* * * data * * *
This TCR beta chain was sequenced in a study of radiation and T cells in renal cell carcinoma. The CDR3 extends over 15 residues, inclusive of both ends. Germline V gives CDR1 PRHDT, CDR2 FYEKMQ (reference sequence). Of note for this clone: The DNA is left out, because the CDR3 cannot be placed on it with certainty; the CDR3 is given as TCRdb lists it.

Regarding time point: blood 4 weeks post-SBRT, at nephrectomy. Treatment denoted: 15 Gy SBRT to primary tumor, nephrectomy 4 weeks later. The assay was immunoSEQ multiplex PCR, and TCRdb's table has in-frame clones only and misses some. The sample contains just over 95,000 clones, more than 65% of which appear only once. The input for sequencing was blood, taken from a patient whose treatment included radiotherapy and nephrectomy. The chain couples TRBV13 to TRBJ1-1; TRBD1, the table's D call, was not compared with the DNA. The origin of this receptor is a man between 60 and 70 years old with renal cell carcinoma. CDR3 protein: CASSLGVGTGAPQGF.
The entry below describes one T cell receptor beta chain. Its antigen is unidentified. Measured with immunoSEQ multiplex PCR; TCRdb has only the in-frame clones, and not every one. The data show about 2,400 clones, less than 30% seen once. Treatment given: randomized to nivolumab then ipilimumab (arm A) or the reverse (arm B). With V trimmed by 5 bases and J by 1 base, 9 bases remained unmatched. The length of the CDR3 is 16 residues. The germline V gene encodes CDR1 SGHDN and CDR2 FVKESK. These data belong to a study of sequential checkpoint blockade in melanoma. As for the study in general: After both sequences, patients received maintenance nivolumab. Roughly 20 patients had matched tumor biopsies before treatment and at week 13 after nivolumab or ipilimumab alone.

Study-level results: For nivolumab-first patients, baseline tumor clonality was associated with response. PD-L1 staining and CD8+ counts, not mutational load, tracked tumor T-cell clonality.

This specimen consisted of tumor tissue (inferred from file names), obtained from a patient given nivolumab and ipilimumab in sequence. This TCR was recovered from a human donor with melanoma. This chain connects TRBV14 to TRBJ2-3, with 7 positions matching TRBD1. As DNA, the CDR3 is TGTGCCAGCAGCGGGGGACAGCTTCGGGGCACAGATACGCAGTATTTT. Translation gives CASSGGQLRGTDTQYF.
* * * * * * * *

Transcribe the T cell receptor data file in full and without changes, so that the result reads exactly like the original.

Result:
This TCR beta chain was sequenced in a study of radiation and T cells in renal cell carcinoma. The CDR3 extends over 15 residues, inclusive of both ends. Germline V gives CDR1 PRHDT, CDR2 FYEKMQ (reference sequence). Of note for this clone: The DNA is left out, because the CDR3 cannot be placed on it with certainty; the CDR3 is given as TCRdb lists it.

Regarding time point: blood 4 weeks post-SBRT, at nephrectomy. Treatment denoted: 15 Gy SBRT to primary tumor, nephrectomy 4 weeks later. The assay was immunoSEQ multiplex PCR, and TCRdb's table has in-frame clones only and misses some. The sample contains just over 95,000 clones, more than 65% of which appear only once. The input for sequencing was blood, taken from a patient whose treatment included radiotherapy and nephrectomy. The chain couples TRBV13 to TRBJ1-1; TRBD1, the table's D call, was not compared with the DNA. The origin of this receptor is a man between 60 and 70 years old with renal cell carcinoma. CDR3 protein: CASSLGVGTGAPQGF.
The entry below describes one T cell receptor beta chain. Its antigen is unidentified. Measured with immunoSEQ multiplex PCR; TCRdb has only the in-frame clones, and not every one. The data show about 2,400 clones, less than 30% seen once. Treatment given: randomized to nivolumab then ipilimumab (arm A) or the reverse (arm B). With V trimmed by 5 bases and J by 1 base, 9 bases remained unmatched. The length of the CDR3 is 16 residues. The germline V gene encodes CDR1 SGHDN and CDR2 FVKESK. These data belong to a study of sequential checkpoint blockade in melanoma. As for the study in general: After both sequences, patients received maintenance nivolumab. Roughly 20 patients had matched tumor biopsies before treatment and at week 13 after nivolumab or ipilimumab alone.

Study-level results: For nivolumab-first patients, baseline tumor clonality was associated with response. PD-L1 staining and CD8+ counts, not mutational load, tracked tumor T-cell clonality.

This specimen consisted of tumor tissue (inferred from file names), obtained from a patient given nivolumab and ipilimumab in sequence. This TCR was recovered from a human donor with melanoma. This chain connects TRBV14 to TRBJ2-3, with 7 positions matching TRBD1. As DNA, the CDR3 is TGTGCCAGCAGCGGGGGACAGCTTCGGGGCACAGATACGCAGTATTTT. Translation gives CASSGGQLRGTDTQYF.